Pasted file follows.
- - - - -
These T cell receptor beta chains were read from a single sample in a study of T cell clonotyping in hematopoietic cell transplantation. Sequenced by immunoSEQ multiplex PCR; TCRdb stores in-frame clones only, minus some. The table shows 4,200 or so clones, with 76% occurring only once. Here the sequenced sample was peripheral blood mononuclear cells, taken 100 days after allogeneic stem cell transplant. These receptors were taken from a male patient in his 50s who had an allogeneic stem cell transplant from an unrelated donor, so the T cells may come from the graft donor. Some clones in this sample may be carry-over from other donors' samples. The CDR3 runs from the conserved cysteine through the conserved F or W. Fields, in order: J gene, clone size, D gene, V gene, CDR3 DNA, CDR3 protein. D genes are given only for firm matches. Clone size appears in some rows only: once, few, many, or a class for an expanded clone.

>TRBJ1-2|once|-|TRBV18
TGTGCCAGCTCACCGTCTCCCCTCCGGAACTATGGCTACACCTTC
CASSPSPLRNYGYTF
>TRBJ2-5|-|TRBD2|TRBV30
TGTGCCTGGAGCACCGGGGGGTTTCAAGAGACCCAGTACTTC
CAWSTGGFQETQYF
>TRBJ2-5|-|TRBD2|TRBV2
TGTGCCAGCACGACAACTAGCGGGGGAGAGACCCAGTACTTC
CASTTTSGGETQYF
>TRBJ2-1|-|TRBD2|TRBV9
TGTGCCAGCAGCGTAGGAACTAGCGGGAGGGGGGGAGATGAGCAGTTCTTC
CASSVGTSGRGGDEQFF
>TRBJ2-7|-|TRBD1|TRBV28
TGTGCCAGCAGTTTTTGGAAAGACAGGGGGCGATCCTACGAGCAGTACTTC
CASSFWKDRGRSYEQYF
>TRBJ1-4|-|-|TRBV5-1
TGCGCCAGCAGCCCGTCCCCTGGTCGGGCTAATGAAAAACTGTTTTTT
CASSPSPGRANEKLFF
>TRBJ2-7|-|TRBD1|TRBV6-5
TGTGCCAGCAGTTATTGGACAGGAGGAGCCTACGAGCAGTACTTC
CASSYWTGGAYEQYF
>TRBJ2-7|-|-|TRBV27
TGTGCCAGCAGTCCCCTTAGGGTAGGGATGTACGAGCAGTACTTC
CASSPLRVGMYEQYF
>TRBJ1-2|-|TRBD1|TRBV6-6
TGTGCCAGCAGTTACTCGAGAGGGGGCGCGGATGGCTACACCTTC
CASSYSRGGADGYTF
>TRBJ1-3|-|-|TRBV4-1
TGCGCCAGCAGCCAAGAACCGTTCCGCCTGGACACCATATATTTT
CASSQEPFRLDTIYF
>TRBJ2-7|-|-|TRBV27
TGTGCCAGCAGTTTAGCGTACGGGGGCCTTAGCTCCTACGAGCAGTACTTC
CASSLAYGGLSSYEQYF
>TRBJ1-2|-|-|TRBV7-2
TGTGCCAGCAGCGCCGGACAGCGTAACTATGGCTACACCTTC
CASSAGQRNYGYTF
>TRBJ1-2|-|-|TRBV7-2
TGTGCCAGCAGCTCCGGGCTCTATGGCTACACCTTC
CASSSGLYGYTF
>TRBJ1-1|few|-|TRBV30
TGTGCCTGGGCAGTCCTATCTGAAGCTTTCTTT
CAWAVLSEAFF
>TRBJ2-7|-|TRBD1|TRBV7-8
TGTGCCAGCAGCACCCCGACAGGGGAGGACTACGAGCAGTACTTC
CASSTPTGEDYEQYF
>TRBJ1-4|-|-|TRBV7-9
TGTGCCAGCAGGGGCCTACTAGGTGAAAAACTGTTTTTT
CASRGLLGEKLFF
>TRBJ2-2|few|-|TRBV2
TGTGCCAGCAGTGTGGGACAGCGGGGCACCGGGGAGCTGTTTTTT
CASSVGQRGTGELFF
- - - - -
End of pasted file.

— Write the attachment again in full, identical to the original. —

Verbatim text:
These T cell receptor beta chains were read from a single sample in a study of T cell clonotyping in hematopoietic cell transplantation. Sequenced by immunoSEQ multiplex PCR; TCRdb stores in-frame clones only, minus some. The table shows 4,200 or so clones, with 76% occurring only once. Here the sequenced sample was peripheral blood mononuclear cells, taken 100 days after allogeneic stem cell transplant. These receptors were taken from a male patient in his 50s who had an allogeneic stem cell transplant from an unrelated donor, so the T cells may come from the graft donor. Some clones in this sample may be carry-over from other donors' samples. The CDR3 runs from the conserved cysteine through the conserved F or W. Fields, in order: J gene, clone size, D gene, V gene, CDR3 DNA, CDR3 protein. D genes are given only for firm matches. Clone size appears in some rows only: once, few, many, or a class for an expanded clone.

>TRBJ1-2|once|-|TRBV18
TGTGCCAGCTCACCGTCTCCCCTCCGGAACTATGGCTACACCTTC
CASSPSPLRNYGYTF
>TRBJ2-5|-|TRBD2|TRBV30
TGTGCCTGGAGCACCGGGGGGTTTCAAGAGACCCAGTACTTC
CAWSTGGFQETQYF
>TRBJ2-5|-|TRBD2|TRBV2
TGTGCCAGCACGACAACTAGCGGGGGAGAGACCCAGTACTTC
CASTTTSGGETQYF
>TRBJ2-1|-|TRBD2|TRBV9
TGTGCCAGCAGCGTAGGAACTAGCGGGAGGGGGGGAGATGAGCAGTTCTTC
CASSVGTSGRGGDEQFF
>TRBJ2-7|-|TRBD1|TRBV28
TGTGCCAGCAGTTTTTGGAAAGACAGGGGGCGATCCTACGAGCAGTACTTC
CASSFWKDRGRSYEQYF
>TRBJ1-4|-|-|TRBV5-1
TGCGCCAGCAGCCCGTCCCCTGGTCGGGCTAATGAAAAACTGTTTTTT
CASSPSPGRANEKLFF
>TRBJ2-7|-|TRBD1|TRBV6-5
TGTGCCAGCAGTTATTGGACAGGAGGAGCCTACGAGCAGTACTTC
CASSYWTGGAYEQYF
>TRBJ2-7|-|-|TRBV27
TGTGCCAGCAGTCCCCTTAGGGTAGGGATGTACGAGCAGTACTTC
CASSPLRVGMYEQYF
>TRBJ1-2|-|TRBD1|TRBV6-6
TGTGCCAGCAGTTACTCGAGAGGGGGCGCGGATGGCTACACCTTC
CASSYSRGGADGYTF
>TRBJ1-3|-|-|TRBV4-1
TGCGCCAGCAGCCAAGAACCGTTCCGCCTGGACACCATATATTTT
CASSQEPFRLDTIYF
>TRBJ2-7|-|-|TRBV27
TGTGCCAGCAGTTTAGCGTACGGGGGCCTTAGCTCCTACGAGCAGTACTTC
CASSLAYGGLSSYEQYF
>TRBJ1-2|-|-|TRBV7-2
TGTGCCAGCAGCGCCGGACAGCGTAACTATGGCTACACCTTC
CASSAGQRNYGYTF
>TRBJ1-2|-|-|TRBV7-2
TGTGCCAGCAGCTCCGGGCTCTATGGCTACACCTTC
CASSSGLYGYTF
>TRBJ1-1|few|-|TRBV30
TGTGCCTGGGCAGTCCTATCTGAAGCTTTCTTT
CAWAVLSEAFF
>TRBJ2-7|-|TRBD1|TRBV7-8
TGTGCCAGCAGCACCCCGACAGGGGAGGACTACGAGCAGTACTTC
CASSTPTGEDYEQYF
>TRBJ1-4|-|-|TRBV7-9
TGTGCCAGCAGGGGCCTACTAGGTGAAAAACTGTTTTTT
CASRGLLGEKLFF
>TRBJ2-2|few|-|TRBV2
TGTGCCAGCAGTGTGGGACAGCGGGGCACCGGGGAGCTGTTTTTT
CASSVGQRGTGELFF